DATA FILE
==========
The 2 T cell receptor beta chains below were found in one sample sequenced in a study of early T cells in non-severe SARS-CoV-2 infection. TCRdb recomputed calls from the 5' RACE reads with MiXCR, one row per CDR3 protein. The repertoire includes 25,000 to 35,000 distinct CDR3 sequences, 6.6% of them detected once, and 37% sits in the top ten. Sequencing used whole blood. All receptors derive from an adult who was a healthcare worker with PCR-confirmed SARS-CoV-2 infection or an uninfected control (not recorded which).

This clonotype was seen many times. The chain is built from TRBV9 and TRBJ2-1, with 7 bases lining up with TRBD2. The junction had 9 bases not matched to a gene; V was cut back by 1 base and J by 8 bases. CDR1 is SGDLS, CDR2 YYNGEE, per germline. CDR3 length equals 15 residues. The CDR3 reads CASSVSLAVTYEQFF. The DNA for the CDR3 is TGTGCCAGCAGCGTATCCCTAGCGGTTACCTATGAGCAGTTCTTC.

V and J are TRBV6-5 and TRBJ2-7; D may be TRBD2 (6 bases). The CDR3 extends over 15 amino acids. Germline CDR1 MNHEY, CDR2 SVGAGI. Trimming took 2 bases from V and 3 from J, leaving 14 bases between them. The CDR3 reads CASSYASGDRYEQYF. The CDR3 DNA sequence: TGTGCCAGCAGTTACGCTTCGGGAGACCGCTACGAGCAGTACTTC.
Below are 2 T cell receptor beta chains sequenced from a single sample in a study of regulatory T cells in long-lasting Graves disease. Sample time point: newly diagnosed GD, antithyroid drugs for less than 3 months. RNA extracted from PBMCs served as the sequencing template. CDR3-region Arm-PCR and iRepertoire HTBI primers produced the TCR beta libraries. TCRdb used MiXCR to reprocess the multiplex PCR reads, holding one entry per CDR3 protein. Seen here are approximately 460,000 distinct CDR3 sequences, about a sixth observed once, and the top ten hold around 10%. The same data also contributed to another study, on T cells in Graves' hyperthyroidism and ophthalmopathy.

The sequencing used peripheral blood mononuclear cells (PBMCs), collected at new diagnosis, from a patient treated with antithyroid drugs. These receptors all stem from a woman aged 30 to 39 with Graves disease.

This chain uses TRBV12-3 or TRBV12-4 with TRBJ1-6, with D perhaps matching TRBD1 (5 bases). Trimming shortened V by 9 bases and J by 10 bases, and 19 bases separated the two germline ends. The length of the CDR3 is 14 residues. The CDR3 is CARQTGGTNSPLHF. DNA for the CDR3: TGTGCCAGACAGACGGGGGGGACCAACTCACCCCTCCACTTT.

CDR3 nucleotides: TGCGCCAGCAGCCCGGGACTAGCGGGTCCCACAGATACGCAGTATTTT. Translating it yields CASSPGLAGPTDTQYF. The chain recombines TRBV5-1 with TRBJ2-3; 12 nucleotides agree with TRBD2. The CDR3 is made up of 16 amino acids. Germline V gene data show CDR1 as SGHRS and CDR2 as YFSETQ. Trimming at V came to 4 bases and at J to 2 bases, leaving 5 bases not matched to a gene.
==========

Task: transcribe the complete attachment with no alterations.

The 2 T cell receptor beta chains below were found in one sample sequenced in a study of early T cells in non-severe SARS-CoV-2 infection. TCRdb recomputed calls from the 5' RACE reads with MiXCR, one row per CDR3 protein. The repertoire includes 25,000 to 35,000 distinct CDR3 sequences, 6.6% of them detected once, and 37% sits in the top ten. Sequencing used whole blood. All receptors derive from an adult who was a healthcare worker with PCR-confirmed SARS-CoV-2 infection or an uninfected control (not recorded which).

This clonotype was seen many times. The chain is built from TRBV9 and TRBJ2-1, with 7 bases lining up with TRBD2. The junction had 9 bases not matched to a gene; V was cut back by 1 base and J by 8 bases. CDR1 is SGDLS, CDR2 YYNGEE, per germline. CDR3 length equals 15 residues. The CDR3 reads CASSVSLAVTYEQFF. The DNA for the CDR3 is TGTGCCAGCAGCGTATCCCTAGCGGTTACCTATGAGCAGTTCTTC.

V and J are TRBV6-5 and TRBJ2-7; D may be TRBD2 (6 bases). The CDR3 extends over 15 amino acids. Germline CDR1 MNHEY, CDR2 SVGAGI. Trimming took 2 bases from V and 3 from J, leaving 14 bases between them. The CDR3 reads CASSYASGDRYEQYF. The CDR3 DNA sequence: TGTGCCAGCAGTTACGCTTCGGGAGACCGCTACGAGCAGTACTTC.
Below are 2 T cell receptor beta chains sequenced from a single sample in a study of regulatory T cells in long-lasting Graves disease. Sample time point: newly diagnosed GD, antithyroid drugs for less than 3 months. RNA extracted from PBMCs served as the sequencing template. CDR3-region Arm-PCR and iRepertoire HTBI primers produced the TCR beta libraries. TCRdb used MiXCR to reprocess the multiplex PCR reads, holding one entry per CDR3 protein. Seen here are approximately 460,000 distinct CDR3 sequences, about a sixth observed once, and the top ten hold around 10%. The same data also contributed to another study, on T cells in Graves' hyperthyroidism and ophthalmopathy.

The sequencing used peripheral blood mononuclear cells (PBMCs), collected at new diagnosis, from a patient treated with antithyroid drugs. These receptors all stem from a woman aged 30 to 39 with Graves disease.

This chain uses TRBV12-3 or TRBV12-4 with TRBJ1-6, with D perhaps matching TRBD1 (5 bases). Trimming shortened V by 9 bases and J by 10 bases, and 19 bases separated the two germline ends. The length of the CDR3 is 14 residues. The CDR3 is CARQTGGTNSPLHF. DNA for the CDR3: TGTGCCAGACAGACGGGGGGGACCAACTCACCCCTCCACTTT.

CDR3 nucleotides: TGCGCCAGCAGCCCGGGACTAGCGGGTCCCACAGATACGCAGTATTTT. Translating it yields CASSPGLAGPTDTQYF. The chain recombines TRBV5-1 with TRBJ2-3; 12 nucleotides agree with TRBD2. The CDR3 is made up of 16 amino acids. Germline V gene data show CDR1 as SGHRS and CDR2 as YFSETQ. Trimming at V came to 4 bases and at J to 2 bases, leaving 5 bases not matched to a gene.